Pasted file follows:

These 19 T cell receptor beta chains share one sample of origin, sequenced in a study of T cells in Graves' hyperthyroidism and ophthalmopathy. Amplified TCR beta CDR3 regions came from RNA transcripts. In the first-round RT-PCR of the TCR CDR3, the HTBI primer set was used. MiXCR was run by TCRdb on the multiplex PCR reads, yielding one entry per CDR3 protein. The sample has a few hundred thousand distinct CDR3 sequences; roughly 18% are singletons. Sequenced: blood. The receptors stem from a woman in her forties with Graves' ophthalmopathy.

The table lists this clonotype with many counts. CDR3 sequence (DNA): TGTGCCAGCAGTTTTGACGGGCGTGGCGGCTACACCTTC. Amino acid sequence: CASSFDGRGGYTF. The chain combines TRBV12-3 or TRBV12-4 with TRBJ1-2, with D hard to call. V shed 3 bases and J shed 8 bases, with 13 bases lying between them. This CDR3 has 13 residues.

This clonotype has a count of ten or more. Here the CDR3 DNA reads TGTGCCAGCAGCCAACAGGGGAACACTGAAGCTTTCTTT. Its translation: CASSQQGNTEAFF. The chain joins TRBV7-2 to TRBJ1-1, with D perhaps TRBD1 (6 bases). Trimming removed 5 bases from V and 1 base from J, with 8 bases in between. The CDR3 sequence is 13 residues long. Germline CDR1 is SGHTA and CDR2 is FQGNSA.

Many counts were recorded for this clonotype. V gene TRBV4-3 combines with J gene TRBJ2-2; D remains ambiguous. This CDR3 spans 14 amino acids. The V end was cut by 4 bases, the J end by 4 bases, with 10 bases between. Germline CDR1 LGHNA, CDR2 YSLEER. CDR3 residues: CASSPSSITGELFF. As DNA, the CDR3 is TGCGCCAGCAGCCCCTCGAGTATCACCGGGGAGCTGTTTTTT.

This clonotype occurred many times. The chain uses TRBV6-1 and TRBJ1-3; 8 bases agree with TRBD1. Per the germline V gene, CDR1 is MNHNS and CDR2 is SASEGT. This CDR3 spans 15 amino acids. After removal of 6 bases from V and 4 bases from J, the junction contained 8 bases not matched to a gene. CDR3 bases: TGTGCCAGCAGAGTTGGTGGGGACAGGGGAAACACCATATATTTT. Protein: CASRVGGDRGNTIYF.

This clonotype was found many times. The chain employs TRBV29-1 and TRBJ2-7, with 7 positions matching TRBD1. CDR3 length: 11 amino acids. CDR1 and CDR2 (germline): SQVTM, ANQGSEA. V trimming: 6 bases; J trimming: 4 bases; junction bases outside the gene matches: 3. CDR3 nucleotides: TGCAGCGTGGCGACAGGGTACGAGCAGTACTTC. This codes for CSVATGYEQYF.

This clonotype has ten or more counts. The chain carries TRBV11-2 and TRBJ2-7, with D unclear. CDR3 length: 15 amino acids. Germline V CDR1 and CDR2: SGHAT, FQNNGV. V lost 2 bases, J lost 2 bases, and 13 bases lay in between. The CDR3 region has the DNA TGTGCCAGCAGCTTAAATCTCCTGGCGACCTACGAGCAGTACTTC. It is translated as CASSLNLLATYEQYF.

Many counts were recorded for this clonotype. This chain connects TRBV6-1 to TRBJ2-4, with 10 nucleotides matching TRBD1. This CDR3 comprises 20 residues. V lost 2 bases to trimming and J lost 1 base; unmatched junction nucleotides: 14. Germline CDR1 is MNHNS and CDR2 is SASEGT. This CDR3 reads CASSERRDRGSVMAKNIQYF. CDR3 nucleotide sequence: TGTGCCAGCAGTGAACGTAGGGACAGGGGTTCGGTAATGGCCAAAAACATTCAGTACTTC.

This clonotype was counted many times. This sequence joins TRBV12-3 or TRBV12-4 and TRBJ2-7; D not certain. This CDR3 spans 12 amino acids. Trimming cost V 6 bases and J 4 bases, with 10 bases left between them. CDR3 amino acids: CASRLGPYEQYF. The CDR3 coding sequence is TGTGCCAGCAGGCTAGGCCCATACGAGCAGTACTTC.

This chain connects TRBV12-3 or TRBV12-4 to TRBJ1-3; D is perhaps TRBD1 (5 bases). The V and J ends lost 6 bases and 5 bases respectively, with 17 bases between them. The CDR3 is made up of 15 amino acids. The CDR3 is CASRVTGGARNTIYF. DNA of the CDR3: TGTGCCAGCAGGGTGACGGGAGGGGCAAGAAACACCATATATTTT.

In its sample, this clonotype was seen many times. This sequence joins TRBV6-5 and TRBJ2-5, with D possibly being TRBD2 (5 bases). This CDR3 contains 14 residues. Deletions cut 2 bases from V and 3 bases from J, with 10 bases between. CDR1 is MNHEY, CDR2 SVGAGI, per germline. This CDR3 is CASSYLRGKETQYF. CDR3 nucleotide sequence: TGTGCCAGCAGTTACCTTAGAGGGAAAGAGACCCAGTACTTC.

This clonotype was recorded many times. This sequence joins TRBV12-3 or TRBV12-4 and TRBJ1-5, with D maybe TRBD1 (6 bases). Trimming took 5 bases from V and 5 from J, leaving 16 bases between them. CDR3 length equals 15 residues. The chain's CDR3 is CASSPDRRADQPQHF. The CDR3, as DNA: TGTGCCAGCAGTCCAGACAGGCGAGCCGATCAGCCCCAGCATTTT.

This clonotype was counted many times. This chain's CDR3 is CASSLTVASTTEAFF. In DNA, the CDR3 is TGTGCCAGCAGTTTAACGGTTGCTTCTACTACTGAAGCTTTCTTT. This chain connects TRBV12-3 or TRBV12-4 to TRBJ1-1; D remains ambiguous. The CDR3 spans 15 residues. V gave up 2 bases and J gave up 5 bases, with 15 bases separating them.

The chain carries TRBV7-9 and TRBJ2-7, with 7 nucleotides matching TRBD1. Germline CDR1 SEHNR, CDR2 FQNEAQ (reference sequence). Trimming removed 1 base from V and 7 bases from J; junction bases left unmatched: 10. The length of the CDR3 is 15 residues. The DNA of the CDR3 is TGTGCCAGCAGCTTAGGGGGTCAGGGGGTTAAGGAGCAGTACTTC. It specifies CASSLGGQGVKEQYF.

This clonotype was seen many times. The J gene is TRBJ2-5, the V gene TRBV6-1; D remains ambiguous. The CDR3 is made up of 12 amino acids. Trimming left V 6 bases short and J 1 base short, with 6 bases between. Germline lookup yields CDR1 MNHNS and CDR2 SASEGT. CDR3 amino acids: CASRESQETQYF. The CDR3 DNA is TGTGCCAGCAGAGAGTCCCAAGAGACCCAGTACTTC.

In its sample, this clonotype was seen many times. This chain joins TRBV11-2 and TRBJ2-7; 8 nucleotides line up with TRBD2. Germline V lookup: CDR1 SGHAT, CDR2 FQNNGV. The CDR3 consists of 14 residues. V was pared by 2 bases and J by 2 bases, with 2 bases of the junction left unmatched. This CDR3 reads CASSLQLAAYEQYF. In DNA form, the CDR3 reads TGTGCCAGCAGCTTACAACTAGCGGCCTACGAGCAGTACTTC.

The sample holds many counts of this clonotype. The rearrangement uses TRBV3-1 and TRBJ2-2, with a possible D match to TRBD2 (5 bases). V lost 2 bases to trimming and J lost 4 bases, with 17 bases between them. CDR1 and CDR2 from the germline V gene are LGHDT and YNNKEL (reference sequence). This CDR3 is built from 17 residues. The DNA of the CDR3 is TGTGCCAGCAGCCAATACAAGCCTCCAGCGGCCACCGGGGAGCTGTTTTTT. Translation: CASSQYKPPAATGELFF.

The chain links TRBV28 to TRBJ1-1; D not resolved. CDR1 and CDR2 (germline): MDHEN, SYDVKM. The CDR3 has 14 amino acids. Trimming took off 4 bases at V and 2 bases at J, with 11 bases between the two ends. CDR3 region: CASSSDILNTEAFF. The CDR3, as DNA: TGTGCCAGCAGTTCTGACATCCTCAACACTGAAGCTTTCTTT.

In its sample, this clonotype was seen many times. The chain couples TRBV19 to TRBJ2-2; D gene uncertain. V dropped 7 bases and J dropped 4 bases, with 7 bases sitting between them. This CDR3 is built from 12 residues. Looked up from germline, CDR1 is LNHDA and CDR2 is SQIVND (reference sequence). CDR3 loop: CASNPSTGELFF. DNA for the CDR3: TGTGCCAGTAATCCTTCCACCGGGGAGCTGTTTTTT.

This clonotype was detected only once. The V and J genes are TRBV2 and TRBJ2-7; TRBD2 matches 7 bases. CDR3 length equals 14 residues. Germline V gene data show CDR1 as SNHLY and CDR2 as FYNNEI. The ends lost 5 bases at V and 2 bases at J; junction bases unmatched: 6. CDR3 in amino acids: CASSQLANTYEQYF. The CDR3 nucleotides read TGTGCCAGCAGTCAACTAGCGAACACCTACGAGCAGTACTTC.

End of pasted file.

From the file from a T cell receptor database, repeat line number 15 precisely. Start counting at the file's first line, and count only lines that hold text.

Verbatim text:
This clonotype was seen many times. The J gene is TRBJ2-5, the V gene TRBV6-1; D remains ambiguous. The CDR3 is made up of 12 amino acids. Trimming left V 6 bases short and J 1 base short, with 6 bases between. Germline lookup yields CDR1 MNHNS and CDR2 SASEGT. CDR3 amino acids: CASRESQETQYF. The CDR3 DNA is TGTGCCAGCAGAGAGTCCCAAGAGACCCAGTACTTC.